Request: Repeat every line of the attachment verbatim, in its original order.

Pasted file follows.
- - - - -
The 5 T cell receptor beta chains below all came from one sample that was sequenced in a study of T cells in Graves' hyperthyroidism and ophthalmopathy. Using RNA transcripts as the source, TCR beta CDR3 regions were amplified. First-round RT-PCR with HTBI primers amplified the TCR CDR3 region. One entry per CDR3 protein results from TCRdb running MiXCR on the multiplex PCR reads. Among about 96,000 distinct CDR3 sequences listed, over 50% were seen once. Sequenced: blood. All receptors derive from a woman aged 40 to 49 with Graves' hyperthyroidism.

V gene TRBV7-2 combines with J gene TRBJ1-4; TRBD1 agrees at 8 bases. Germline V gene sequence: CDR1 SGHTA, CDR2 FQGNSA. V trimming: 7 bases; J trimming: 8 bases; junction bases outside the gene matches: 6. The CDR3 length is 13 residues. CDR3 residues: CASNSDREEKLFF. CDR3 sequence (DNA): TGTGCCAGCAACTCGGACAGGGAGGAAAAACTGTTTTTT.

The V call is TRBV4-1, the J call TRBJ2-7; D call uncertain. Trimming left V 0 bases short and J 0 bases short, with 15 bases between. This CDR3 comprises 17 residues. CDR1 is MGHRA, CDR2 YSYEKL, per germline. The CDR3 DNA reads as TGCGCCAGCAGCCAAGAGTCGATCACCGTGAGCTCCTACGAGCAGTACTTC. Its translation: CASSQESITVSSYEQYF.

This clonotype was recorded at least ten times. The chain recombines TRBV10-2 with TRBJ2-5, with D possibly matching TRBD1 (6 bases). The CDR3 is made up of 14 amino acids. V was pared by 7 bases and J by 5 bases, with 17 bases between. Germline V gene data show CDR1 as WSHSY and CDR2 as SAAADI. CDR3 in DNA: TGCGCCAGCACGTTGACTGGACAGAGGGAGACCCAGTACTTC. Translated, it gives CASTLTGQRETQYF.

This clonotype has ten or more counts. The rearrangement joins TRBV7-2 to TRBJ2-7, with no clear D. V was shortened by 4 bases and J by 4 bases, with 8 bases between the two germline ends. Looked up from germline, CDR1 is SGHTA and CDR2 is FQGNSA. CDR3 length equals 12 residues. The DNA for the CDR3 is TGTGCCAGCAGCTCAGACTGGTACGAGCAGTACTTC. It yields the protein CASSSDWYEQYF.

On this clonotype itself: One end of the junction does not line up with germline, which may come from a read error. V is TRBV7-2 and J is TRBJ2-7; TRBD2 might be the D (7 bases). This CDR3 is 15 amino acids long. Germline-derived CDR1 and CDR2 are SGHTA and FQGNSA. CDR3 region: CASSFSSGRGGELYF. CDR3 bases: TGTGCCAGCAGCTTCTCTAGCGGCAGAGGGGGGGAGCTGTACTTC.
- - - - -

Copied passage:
The 5 T cell receptor beta chains below all came from one sample that was sequenced in a study of T cells in Graves' hyperthyroidism and ophthalmopathy. Using RNA transcripts as the source, TCR beta CDR3 regions were amplified. First-round RT-PCR with HTBI primers amplified the TCR CDR3 region. One entry per CDR3 protein results from TCRdb running MiXCR on the multiplex PCR reads. Among about 96,000 distinct CDR3 sequences listed, over 50% were seen once. Sequenced: blood. All receptors derive from a woman aged 40 to 49 with Graves' hyperthyroidism.

V gene TRBV7-2 combines with J gene TRBJ1-4; TRBD1 agrees at 8 bases. Germline V gene sequence: CDR1 SGHTA, CDR2 FQGNSA. V trimming: 7 bases; J trimming: 8 bases; junction bases outside the gene matches: 6. The CDR3 length is 13 residues. CDR3 residues: CASNSDREEKLFF. CDR3 sequence (DNA): TGTGCCAGCAACTCGGACAGGGAGGAAAAACTGTTTTTT.

The V call is TRBV4-1, the J call TRBJ2-7; D call uncertain. Trimming left V 0 bases short and J 0 bases short, with 15 bases between. This CDR3 comprises 17 residues. CDR1 is MGHRA, CDR2 YSYEKL, per germline. The CDR3 DNA reads as TGCGCCAGCAGCCAAGAGTCGATCACCGTGAGCTCCTACGAGCAGTACTTC. Its translation: CASSQESITVSSYEQYF.

This clonotype was recorded at least ten times. The chain recombines TRBV10-2 with TRBJ2-5, with D possibly matching TRBD1 (6 bases). The CDR3 is made up of 14 amino acids. V was pared by 7 bases and J by 5 bases, with 17 bases between. Germline V gene data show CDR1 as WSHSY and CDR2 as SAAADI. CDR3 in DNA: TGCGCCAGCACGTTGACTGGACAGAGGGAGACCCAGTACTTC. Translated, it gives CASTLTGQRETQYF.

This clonotype has ten or more counts. The rearrangement joins TRBV7-2 to TRBJ2-7, with no clear D. V was shortened by 4 bases and J by 4 bases, with 8 bases between the two germline ends. Looked up from germline, CDR1 is SGHTA and CDR2 is FQGNSA. CDR3 length equals 12 residues. The DNA for the CDR3 is TGTGCCAGCAGCTCAGACTGGTACGAGCAGTACTTC. It yields the protein CASSSDWYEQYF.

On this clonotype itself: One end of the junction does not line up with germline, which may come from a read error. V is TRBV7-2 and J is TRBJ2-7; TRBD2 might be the D (7 bases). This CDR3 is 15 amino acids long. Germline-derived CDR1 and CDR2 are SGHTA and FQGNSA. CDR3 region: CASSFSSGRGGELYF. CDR3 bases: TGTGCCAGCAGCTTCTCTAGCGGCAGAGGGGGGGAGCTGTACTTC.